The beautiful little girl who broke the Bedouin stereotypes

I met Danny Hakim at the General Assembly of the Jewish Federations of North America, three weeks ago. He was on a panel, speaking in a session titled “What is Your Israel? The Real Israel Story Trumps Talking Points.” He talked about his organization called “Budo For Peace” and I was completely inspired. Budo For Peace Budo For Peace is an Israeli educational non profit organization, bringing together children from all kinds of backgrounds, teaching the lifestyle and skills of martial arts. Two of the amazing ideas they promote include coexistence and dialogue, as well as female empowerment. These are ideas I relate to and love, but most of all I connect to Budo For Peace as a fellow martial artist. So, with my love for peace, martial arts, and Israel, I joined Hakim at a special Hanukkah tournament yesterday in Kfar Saba, to witness Budo For Peace, in action. Budo For Peace In yesterday’s tournament, religious Jewish students from Tel Mond, Raanana, and Tel Aviv competed against a group of Bedouin students who were brought in on a bus from a tiny village called Abu Quidar. 3,000 residents live there, in the Negev Desert, without the water or electricity the rest of Israel has; only receiving electricity from solar units and water from tanks. The Bedouin people are known as shepherds, still living without most modern day additions to life, especially when it comes to women, but I met to a beautiful little girl there who broke these stereotypes. Budo For Peace Seven year old Hanan Abu Quidar drew our attention from the moment we walked in. My friend who joined me at the tournament laughed that this small Bedouin girl looked just like she did, as a little girl. She was one of the shortest, but the toughest too, with passion behind her round hazel eyes. I decided to speak to her afterwards, but in order to ask her questions, we needed two translators. She spoke to the head of her karate studio in Arabic, he translated to my friend in Hebrew, and she translated to me in English; so our messages passed between two others before they reached each other. It was a funny way to speak, but worth it. Hanan told me this was her first time ever leaving her village and entering another part of Israel. She said she wants to be an engineer when she grows up. I asked if she has any Israeli friends or if she made friends with any of the Israeli girls she met at the tournament. She shrugged and shook her head no. But I told her we were friends now and as she left I blew her a kiss that made her blush, before she blew me one back. Budo For Peace Miriam Young We are not so different. Maybe I grew up across the world, but I grew up wearing a similar karate uniform, being taught the same values. Values and lessons that are broader than the boundaries of our different religions. Bedouins are in the news a lot right now. People have all kinds of stereotypes about the ancient culture and traditions of these people. But I saw yesterday, although where Hanan is from may be considered an unrecognized village, she is entering a modern world with big dreams. Budo For Peace Budo For Peace represents the changing times for all nations in Israel. These children are growing up without fear or anger towards each other, which is not usually the case with many children being raised throughout controversial areas of Israel. I’ve always learned that education is the road to peace. With the new generations and programs like this, we have a new opportunity for change in the Middle East. Budo For Peace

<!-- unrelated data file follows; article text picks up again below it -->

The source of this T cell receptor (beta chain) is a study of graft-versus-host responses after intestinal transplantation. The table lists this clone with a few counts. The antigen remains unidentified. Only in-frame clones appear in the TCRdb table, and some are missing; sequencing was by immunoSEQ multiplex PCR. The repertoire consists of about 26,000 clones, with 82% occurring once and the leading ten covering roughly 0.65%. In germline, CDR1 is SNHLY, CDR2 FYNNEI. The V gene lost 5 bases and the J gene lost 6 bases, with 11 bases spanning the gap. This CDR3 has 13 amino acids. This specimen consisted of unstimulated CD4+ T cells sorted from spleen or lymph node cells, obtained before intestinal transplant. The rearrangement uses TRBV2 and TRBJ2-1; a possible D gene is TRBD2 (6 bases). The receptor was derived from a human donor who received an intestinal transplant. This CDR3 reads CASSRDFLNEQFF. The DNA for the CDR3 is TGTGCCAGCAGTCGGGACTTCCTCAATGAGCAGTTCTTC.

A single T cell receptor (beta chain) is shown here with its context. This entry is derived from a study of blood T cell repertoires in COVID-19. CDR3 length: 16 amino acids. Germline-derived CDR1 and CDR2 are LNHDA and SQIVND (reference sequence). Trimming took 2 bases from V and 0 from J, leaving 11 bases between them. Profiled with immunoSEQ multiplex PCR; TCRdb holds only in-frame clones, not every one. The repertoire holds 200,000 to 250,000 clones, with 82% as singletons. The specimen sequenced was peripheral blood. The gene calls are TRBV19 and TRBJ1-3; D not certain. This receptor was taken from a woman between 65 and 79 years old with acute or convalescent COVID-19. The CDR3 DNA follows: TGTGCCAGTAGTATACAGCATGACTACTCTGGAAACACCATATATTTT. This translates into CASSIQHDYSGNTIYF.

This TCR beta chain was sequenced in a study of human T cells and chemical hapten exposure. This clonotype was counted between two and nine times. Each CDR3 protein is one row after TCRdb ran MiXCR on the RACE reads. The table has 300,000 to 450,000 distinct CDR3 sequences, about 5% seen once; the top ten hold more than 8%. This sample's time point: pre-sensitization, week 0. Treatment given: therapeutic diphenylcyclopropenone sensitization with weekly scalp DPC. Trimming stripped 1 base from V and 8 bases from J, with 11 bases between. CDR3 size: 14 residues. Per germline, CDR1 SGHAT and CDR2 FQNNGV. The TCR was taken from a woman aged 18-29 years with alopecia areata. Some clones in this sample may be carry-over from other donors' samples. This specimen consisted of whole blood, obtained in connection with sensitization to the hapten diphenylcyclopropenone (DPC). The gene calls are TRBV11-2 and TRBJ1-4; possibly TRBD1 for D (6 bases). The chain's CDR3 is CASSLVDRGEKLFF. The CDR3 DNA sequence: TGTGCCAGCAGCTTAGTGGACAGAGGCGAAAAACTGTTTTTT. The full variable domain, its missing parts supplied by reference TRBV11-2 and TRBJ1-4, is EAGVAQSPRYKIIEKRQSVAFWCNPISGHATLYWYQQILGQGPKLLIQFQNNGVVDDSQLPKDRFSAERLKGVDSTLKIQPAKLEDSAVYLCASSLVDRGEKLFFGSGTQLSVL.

About the Author
From Los Angeles. Spent my late teens and 20s living in New York, Herzliya, Munich, and London. Moved back to LA with my husband, where we now live with our two sons.